Biden Walks the Walk on Climate Change While China Talks the Talk

April 24, 2021 Updated: April 25, 2021

Commentary

President Joe Biden organized his two-day virtual climate summit to start on the fifth anniversary of the signing of the Paris Agreement and end on Earth Day, so as to reassert U.S. leadership in the fight to halt so-called climate change.

However, former Secretary of State Mike Pompeo told Fox News, “The decision for the United States to reenter the Paris Climate accord and then the announcement that the president made today [to reduce U.S. CO2 emissions by 50 percent by 2050] is an enormous gift to the Chinese Communist Party and a real threat to the United States of America.”

According to Statista, China has far more capacity from installed coal power plants than other nations, at 1,041.9 gigawatts, followed by the United States at 233.6, India, 229.2, and Russia with 44.8.

In 2020, according to the Union of Concerned Scientists USA, China was producing 28 percent of CO2 emissions, the United States 15 percent, while the UK and other European nations, apart from Germany, each produced around 1 percent. By law, Germany is committed to shutting down all its nuclear power stations by 2022; it currently accounts for 2 percent of global CO2 emissions.

China has 1,058 coal plants, yet its Paris pledge was to only start reducing its emissions beginning in 2030. In the meantime, it aims to add to its number of coal-fired plants substantially, with new plants already under construction capable of producing 97.8 gigawatts, and others yielding a further 151.8 gigawatts at the planning stage, totaling almost 250 gigawatts.

Then add to that the numerous coal plants that China is helping to construct elsewhere in the world, plus any more it manages to build domestically in addition to those already planned, by the time its pledge is due to start.

Just those known new builds are more than the United States’ entire current coal power capacity, which is around 234 gigawatts and dropping fast; the EU’s capacity in 2020 was 143 gigawatts and is set to fall to 60 gigawatts by 2030.

Strangely, those who passionately believe that the kind of air they breathe out every day and plants breathe in is now the biggest danger facing the world don’t seem to have a problem with CO2 levels rising exponentially in China.

As things stand, the sacrifices that the populations of the countries that have signed the Paris Agreement will have to make, from a net emissions perspective, will be meaningless—other than to take the hit and attempt to offset China’s phenomenal and dirty growth until its 2030 promise.

Rather than accept this gloomy prediction, the huge climate-change lobby believes it’s possible to change China sooner. One of those adherents is British Prime Minister Boris Johnson. Having legally committed the UK to net-zero carbon emissions by 2050, he hopes his example will influence other nations to follow suit. He’s also including climate change reduction in trade deals.

Seeing America now reverse its skeptical climate policy under President Donald Trump seems to validate that view. Even before Biden’s inauguration, Johnson said, “I think now with President Biden in the White House in Washington, we have the real prospect of American global leadership in tackling climate change.”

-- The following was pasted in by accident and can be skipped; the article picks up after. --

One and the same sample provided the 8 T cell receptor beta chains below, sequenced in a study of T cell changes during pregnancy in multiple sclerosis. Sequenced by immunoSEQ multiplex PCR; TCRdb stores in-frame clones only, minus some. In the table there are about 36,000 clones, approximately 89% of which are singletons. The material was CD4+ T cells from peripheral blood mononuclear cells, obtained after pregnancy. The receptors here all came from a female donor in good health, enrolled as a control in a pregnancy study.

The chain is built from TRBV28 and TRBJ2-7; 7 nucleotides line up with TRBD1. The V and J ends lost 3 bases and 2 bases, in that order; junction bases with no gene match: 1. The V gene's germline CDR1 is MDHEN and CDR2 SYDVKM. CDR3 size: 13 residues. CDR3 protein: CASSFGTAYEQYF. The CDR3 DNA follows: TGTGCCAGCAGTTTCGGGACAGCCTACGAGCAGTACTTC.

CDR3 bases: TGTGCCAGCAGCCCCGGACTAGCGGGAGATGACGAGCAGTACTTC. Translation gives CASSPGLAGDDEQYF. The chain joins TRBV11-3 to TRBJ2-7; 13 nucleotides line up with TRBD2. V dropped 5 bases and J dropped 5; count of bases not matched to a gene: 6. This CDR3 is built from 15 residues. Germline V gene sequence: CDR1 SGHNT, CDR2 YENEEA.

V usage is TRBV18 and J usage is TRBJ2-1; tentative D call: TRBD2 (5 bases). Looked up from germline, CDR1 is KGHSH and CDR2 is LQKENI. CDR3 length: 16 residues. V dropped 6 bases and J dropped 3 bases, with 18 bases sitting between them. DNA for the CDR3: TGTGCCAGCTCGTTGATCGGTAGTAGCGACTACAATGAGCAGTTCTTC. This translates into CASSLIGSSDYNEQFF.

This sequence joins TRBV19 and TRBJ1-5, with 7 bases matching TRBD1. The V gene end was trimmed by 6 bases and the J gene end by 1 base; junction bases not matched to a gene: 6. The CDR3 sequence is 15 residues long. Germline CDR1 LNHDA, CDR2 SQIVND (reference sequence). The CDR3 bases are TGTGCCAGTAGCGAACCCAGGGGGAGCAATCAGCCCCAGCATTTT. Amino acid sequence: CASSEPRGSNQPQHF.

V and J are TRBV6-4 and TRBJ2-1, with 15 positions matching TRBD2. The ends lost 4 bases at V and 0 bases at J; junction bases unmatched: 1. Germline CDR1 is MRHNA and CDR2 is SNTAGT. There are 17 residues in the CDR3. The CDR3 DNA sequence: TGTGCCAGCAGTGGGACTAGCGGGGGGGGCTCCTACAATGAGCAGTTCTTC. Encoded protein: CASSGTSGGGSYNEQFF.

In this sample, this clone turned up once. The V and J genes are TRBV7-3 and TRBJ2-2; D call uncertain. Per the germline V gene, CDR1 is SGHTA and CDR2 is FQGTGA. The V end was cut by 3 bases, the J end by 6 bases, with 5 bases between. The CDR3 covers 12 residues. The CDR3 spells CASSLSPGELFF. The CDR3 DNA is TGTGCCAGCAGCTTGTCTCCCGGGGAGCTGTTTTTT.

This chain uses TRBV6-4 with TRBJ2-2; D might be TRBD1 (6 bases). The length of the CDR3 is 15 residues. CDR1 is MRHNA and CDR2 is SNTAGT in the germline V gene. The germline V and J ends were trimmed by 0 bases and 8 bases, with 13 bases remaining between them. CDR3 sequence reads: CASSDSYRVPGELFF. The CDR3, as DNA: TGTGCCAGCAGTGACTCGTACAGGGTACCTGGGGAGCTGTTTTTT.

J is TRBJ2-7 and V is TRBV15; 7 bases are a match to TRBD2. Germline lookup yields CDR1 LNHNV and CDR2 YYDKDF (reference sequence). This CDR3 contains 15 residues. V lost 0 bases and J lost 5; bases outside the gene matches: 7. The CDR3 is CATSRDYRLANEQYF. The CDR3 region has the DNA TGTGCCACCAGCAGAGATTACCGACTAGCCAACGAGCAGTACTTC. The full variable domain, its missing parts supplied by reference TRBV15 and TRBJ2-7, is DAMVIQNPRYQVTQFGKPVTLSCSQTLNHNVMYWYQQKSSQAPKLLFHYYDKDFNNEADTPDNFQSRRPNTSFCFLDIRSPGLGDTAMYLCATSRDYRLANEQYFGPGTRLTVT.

While Johnson leads the Conservative Party, he has more in common with America’s Democrats, which explains the speed with which he rushed to congratulate Biden for winning the election before key states had finished counting, and despite mounting legal challenges.

His former finance minister, Sajiv Javid was more blunt and dismissed Trump’s election-result legal challenges: “The behavior of the U.S. president is frankly adolescent.”

Yet the change in America’s climate policy only came about because of a controversial election result—certainly not because of Johnson’s bargaining. Indeed, his attempts at climate hardballing seem to have blocked the all-important, post-Brexit U.S.–UK trade deal with the otherwise anglophile Trump administration.

And he has stuck to the same formula in his negotiations with the new Biden administration. He told reporters, “Those measures can not only reduce your CO2 emissions and enable us to get to net-zero by 2050, but they’re also capable of really moving the economy forward. So we look forward to talking about that issue with the White House.”

Yet the signals from 1600 Pennsylvania Avenue are still not looking hopeful for an imminent bilateral trade deal, this time due to Northern Ireland. Soon after the U.S. election was called, a reporter asked the president-elect if he would be willing to say a few words to the BBC, which he did: “The BBC? I’m Irish.”

Biden’s blatant snub of the UK’s national broadcaster led Nigel Farage to ruefully comment, “The Conservatives had four years to do a trade deal with the USA and pro-UK President, and they failed. There is no chance now.”

Nevertheless, buoyed on by the outcome of the U.S. election, China is now the next big hope for the global climate change lobby. But it doesn’t do elections, or get too worried about trade battles, and for all the encouraging speeches its delegation gave at the Biden climate change summit, these are still only words.

Just how virtual was it?

Andrew Davies is a UK-based video producer and writer. His award-winning video on underage sex abuse helped Barnardos children’s charity change UK law, while his documentary “Batons, Bows and Bruises: A History of the Royal Philharmonic Orchestra,” ran for six years on the Sky Arts Channel. 

Views expressed in this article are the opinions of the author and do not necessarily reflect the views of The Epoch Times.